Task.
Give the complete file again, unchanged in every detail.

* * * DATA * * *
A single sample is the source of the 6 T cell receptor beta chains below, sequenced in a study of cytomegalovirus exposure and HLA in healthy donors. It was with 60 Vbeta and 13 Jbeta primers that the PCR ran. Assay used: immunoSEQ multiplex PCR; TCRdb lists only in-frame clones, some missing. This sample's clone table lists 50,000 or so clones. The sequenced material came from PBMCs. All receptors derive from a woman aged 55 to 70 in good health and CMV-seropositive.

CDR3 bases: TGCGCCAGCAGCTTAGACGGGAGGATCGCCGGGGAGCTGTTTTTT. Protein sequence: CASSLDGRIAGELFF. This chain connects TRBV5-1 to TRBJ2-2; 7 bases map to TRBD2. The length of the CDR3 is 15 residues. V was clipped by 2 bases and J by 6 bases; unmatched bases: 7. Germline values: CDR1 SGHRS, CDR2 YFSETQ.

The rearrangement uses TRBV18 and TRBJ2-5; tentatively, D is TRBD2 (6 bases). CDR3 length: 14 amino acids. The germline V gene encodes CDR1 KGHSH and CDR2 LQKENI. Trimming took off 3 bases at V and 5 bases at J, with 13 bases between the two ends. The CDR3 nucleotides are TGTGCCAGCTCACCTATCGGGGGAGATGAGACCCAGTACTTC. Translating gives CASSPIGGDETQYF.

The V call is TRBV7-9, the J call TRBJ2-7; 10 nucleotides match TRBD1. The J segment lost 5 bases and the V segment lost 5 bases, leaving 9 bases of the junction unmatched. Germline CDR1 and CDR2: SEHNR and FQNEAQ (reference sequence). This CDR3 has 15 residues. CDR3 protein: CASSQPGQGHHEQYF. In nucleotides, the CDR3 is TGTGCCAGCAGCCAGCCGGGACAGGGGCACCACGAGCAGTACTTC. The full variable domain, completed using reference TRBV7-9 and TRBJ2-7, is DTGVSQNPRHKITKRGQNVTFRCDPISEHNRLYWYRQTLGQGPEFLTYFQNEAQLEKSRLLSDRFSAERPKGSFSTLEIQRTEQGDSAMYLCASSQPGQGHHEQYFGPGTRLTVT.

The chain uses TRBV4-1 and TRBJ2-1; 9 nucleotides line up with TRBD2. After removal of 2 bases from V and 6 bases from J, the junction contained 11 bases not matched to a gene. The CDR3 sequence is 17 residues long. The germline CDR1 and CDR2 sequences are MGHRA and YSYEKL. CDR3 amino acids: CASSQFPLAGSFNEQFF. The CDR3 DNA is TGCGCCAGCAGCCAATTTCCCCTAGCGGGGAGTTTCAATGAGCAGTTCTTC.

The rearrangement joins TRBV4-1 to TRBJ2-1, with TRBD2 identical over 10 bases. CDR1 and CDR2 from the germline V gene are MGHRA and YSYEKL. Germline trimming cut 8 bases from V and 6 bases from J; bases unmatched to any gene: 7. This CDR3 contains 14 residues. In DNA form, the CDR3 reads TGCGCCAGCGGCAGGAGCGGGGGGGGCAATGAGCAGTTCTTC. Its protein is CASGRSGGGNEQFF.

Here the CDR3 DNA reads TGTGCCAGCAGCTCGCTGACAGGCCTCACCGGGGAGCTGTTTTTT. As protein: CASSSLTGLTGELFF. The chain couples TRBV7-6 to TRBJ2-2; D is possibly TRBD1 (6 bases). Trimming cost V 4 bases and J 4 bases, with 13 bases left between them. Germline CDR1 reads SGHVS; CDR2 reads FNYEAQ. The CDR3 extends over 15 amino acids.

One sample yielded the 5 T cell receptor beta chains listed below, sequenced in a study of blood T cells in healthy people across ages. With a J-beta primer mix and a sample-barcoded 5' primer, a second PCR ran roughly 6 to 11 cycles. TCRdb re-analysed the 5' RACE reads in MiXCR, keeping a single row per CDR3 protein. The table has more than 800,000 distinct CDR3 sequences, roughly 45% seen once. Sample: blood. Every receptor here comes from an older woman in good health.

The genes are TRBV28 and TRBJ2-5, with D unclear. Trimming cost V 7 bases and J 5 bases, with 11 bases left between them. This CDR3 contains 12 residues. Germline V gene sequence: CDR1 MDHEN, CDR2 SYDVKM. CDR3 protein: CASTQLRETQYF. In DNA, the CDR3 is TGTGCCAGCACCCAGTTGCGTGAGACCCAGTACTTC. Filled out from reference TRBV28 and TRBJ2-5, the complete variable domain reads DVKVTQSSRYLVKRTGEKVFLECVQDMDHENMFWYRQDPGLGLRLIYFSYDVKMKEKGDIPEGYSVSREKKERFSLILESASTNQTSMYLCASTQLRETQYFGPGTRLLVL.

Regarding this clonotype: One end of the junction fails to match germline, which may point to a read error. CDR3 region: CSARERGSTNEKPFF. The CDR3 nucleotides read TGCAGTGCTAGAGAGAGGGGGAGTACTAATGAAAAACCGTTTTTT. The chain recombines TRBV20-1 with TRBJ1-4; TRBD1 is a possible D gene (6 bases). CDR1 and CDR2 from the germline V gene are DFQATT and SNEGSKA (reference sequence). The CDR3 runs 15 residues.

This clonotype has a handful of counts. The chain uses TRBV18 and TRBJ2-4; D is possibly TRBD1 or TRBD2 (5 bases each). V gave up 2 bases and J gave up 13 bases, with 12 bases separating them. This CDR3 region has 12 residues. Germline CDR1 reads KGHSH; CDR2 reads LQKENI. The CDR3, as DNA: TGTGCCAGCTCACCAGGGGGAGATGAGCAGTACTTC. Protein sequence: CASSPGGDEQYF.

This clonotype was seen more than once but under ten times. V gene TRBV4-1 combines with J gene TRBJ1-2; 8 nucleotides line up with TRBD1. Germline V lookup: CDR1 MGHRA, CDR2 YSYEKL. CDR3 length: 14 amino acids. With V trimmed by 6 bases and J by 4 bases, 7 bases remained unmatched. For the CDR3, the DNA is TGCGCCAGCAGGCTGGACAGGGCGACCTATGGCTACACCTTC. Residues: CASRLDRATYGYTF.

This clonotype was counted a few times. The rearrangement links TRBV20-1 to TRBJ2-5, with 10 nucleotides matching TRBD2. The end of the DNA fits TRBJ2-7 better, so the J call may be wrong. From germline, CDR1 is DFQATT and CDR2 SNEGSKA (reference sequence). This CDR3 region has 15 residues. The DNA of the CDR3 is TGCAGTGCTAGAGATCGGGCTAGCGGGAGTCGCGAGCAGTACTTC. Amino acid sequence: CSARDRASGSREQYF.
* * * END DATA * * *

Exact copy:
A single sample is the source of the 6 T cell receptor beta chains below, sequenced in a study of cytomegalovirus exposure and HLA in healthy donors. It was with 60 Vbeta and 13 Jbeta primers that the PCR ran. Assay used: immunoSEQ multiplex PCR; TCRdb lists only in-frame clones, some missing. This sample's clone table lists 50,000 or so clones. The sequenced material came from PBMCs. All receptors derive from a woman aged 55 to 70 in good health and CMV-seropositive.

CDR3 bases: TGCGCCAGCAGCTTAGACGGGAGGATCGCCGGGGAGCTGTTTTTT. Protein sequence: CASSLDGRIAGELFF. This chain connects TRBV5-1 to TRBJ2-2; 7 bases map to TRBD2. The length of the CDR3 is 15 residues. V was clipped by 2 bases and J by 6 bases; unmatched bases: 7. Germline values: CDR1 SGHRS, CDR2 YFSETQ.

The rearrangement uses TRBV18 and TRBJ2-5; tentatively, D is TRBD2 (6 bases). CDR3 length: 14 amino acids. The germline V gene encodes CDR1 KGHSH and CDR2 LQKENI. Trimming took off 3 bases at V and 5 bases at J, with 13 bases between the two ends. The CDR3 nucleotides are TGTGCCAGCTCACCTATCGGGGGAGATGAGACCCAGTACTTC. Translating gives CASSPIGGDETQYF.

The V call is TRBV7-9, the J call TRBJ2-7; 10 nucleotides match TRBD1. The J segment lost 5 bases and the V segment lost 5 bases, leaving 9 bases of the junction unmatched. Germline CDR1 and CDR2: SEHNR and FQNEAQ (reference sequence). This CDR3 has 15 residues. CDR3 protein: CASSQPGQGHHEQYF. In nucleotides, the CDR3 is TGTGCCAGCAGCCAGCCGGGACAGGGGCACCACGAGCAGTACTTC. The full variable domain, completed using reference TRBV7-9 and TRBJ2-7, is DTGVSQNPRHKITKRGQNVTFRCDPISEHNRLYWYRQTLGQGPEFLTYFQNEAQLEKSRLLSDRFSAERPKGSFSTLEIQRTEQGDSAMYLCASSQPGQGHHEQYFGPGTRLTVT.

The chain uses TRBV4-1 and TRBJ2-1; 9 nucleotides line up with TRBD2. After removal of 2 bases from V and 6 bases from J, the junction contained 11 bases not matched to a gene. The CDR3 sequence is 17 residues long. The germline CDR1 and CDR2 sequences are MGHRA and YSYEKL. CDR3 amino acids: CASSQFPLAGSFNEQFF. The CDR3 DNA is TGCGCCAGCAGCCAATTTCCCCTAGCGGGGAGTTTCAATGAGCAGTTCTTC.

The rearrangement joins TRBV4-1 to TRBJ2-1, with TRBD2 identical over 10 bases. CDR1 and CDR2 from the germline V gene are MGHRA and YSYEKL. Germline trimming cut 8 bases from V and 6 bases from J; bases unmatched to any gene: 7. This CDR3 contains 14 residues. In DNA form, the CDR3 reads TGCGCCAGCGGCAGGAGCGGGGGGGGCAATGAGCAGTTCTTC. Its protein is CASGRSGGGNEQFF.

Here the CDR3 DNA reads TGTGCCAGCAGCTCGCTGACAGGCCTCACCGGGGAGCTGTTTTTT. As protein: CASSSLTGLTGELFF. The chain couples TRBV7-6 to TRBJ2-2; D is possibly TRBD1 (6 bases). Trimming cost V 4 bases and J 4 bases, with 13 bases left between them. Germline CDR1 reads SGHVS; CDR2 reads FNYEAQ. The CDR3 extends over 15 amino acids.

One sample yielded the 5 T cell receptor beta chains listed below, sequenced in a study of blood T cells in healthy people across ages. With a J-beta primer mix and a sample-barcoded 5' primer, a second PCR ran roughly 6 to 11 cycles. TCRdb re-analysed the 5' RACE reads in MiXCR, keeping a single row per CDR3 protein. The table has more than 800,000 distinct CDR3 sequences, roughly 45% seen once. Sample: blood. Every receptor here comes from an older woman in good health.

The genes are TRBV28 and TRBJ2-5, with D unclear. Trimming cost V 7 bases and J 5 bases, with 11 bases left between them. This CDR3 contains 12 residues. Germline V gene sequence: CDR1 MDHEN, CDR2 SYDVKM. CDR3 protein: CASTQLRETQYF. In DNA, the CDR3 is TGTGCCAGCACCCAGTTGCGTGAGACCCAGTACTTC. Filled out from reference TRBV28 and TRBJ2-5, the complete variable domain reads DVKVTQSSRYLVKRTGEKVFLECVQDMDHENMFWYRQDPGLGLRLIYFSYDVKMKEKGDIPEGYSVSREKKERFSLILESASTNQTSMYLCASTQLRETQYFGPGTRLLVL.

Regarding this clonotype: One end of the junction fails to match germline, which may point to a read error. CDR3 region: CSARERGSTNEKPFF. The CDR3 nucleotides read TGCAGTGCTAGAGAGAGGGGGAGTACTAATGAAAAACCGTTTTTT. The chain recombines TRBV20-1 with TRBJ1-4; TRBD1 is a possible D gene (6 bases). CDR1 and CDR2 from the germline V gene are DFQATT and SNEGSKA (reference sequence). The CDR3 runs 15 residues.

This clonotype has a handful of counts. The chain uses TRBV18 and TRBJ2-4; D is possibly TRBD1 or TRBD2 (5 bases each). V gave up 2 bases and J gave up 13 bases, with 12 bases separating them. This CDR3 region has 12 residues. Germline CDR1 reads KGHSH; CDR2 reads LQKENI. The CDR3, as DNA: TGTGCCAGCTCACCAGGGGGAGATGAGCAGTACTTC. Protein sequence: CASSPGGDEQYF.

This clonotype was seen more than once but under ten times. V gene TRBV4-1 combines with J gene TRBJ1-2; 8 nucleotides line up with TRBD1. Germline V lookup: CDR1 MGHRA, CDR2 YSYEKL. CDR3 length: 14 amino acids. With V trimmed by 6 bases and J by 4 bases, 7 bases remained unmatched. For the CDR3, the DNA is TGCGCCAGCAGGCTGGACAGGGCGACCTATGGCTACACCTTC. Residues: CASRLDRATYGYTF.

This clonotype was counted a few times. The rearrangement links TRBV20-1 to TRBJ2-5, with 10 nucleotides matching TRBD2. The end of the DNA fits TRBJ2-7 better, so the J call may be wrong. From germline, CDR1 is DFQATT and CDR2 SNEGSKA (reference sequence). This CDR3 region has 15 residues. The DNA of the CDR3 is TGCAGTGCTAGAGATCGGGCTAGCGGGAGTCGCGAGCAGTACTTC. Amino acid sequence: CSARDRASGSREQYF.